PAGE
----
While it’s no surprise that prehistoric women engaged in a lot more physical labor than most women today, a new study analyzing the bones of prehistoric women revealed a surprising find. Those women had significantly more upper body strength than women today.
Researchers looked at the bones of 94 different women who had lived in prehistoric agricultural settlements in Europe between 5300 BCE to around 850 AD.
Even compared to female rowers, the prehistoric women had a particularly surprising amount of arm strength.
The women in these agricultural settlements tended to divide the labor of the land with the men. It seems as though those women were involved in intensive physical activities that include tilling the soil, harvesting grain, and then grinding said grain by hand.
Even more notable, it’s likely that even young girls took part in the maintenance of the agricultural plots, which helped them to develop their strength even further when their bodies were most adaptable.
Though it is often thought that men were responsible for most hard labor historically, the study of these bones show that women’s contributions were just as integral to the success of the settlements as were the men’s.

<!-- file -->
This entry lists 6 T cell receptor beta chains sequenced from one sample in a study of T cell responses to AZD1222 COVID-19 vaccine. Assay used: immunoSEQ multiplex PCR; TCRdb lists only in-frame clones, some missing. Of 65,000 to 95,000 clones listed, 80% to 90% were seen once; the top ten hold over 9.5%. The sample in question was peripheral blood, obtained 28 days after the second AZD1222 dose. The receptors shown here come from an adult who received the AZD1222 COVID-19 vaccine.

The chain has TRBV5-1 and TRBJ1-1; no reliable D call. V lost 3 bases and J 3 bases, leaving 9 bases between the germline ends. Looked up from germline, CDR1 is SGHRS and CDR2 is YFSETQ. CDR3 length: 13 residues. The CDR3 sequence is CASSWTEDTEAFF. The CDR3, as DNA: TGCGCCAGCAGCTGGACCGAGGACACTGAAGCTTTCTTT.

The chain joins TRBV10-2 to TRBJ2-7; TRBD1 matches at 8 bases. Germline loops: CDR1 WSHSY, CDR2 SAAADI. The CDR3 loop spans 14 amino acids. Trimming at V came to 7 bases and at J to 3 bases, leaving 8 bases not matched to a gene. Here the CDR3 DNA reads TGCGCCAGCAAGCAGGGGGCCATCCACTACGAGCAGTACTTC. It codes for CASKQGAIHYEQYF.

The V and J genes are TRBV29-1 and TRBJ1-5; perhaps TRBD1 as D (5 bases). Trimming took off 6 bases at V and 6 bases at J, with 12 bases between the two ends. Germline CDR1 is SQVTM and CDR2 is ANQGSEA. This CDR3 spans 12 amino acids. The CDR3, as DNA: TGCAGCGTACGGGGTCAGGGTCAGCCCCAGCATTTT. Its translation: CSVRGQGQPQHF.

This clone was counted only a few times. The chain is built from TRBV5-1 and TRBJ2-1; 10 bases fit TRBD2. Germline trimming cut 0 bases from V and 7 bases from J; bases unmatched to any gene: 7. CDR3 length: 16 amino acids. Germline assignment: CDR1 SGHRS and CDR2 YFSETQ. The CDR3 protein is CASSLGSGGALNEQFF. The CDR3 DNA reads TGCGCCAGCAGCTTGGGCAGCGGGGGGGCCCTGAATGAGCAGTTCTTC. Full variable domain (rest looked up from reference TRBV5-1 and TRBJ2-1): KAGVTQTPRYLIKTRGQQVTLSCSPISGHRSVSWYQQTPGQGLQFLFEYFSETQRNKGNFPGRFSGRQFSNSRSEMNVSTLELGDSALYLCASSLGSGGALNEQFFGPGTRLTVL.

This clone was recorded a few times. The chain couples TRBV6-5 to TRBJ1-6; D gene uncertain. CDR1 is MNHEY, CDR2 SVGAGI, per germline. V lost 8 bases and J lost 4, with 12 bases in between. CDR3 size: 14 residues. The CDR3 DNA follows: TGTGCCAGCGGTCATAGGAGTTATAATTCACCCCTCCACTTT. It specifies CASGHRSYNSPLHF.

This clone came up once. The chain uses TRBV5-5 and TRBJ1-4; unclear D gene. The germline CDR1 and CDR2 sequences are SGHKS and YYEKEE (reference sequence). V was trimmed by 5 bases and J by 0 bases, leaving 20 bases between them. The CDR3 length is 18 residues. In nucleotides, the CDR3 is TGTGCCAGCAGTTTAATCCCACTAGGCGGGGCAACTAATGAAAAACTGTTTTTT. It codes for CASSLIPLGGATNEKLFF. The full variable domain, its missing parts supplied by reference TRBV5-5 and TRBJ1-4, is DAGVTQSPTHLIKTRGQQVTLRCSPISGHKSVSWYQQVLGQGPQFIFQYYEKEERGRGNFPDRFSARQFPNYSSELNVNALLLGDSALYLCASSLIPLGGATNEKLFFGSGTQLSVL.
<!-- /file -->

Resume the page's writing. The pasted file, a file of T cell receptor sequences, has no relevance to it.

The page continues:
Archeologists can glean a lot of information about how past societies lived by examining bones. When it comes to strength, it’s not only your muscles that become stronger the more you work out, but also your bones.
Scientists have previously examined prehistoric bones in order to note the differences in humans physical composition as they shifted from a nomadic hunter gatherer lifestyle to a more sedentary agricultural lifestyle.
They found that as humans began to settle in stationary communities, their leg strength decreased while their arm strength increased. Women were a different story, however.
Researchers found a greater variety in prehistoric length strength, showing just how varied women’s tasks were.
Even more surprising though, is that even semi-elite female rowers, renowned for the strength of their arms, couldn’t compete with the women of prehistory.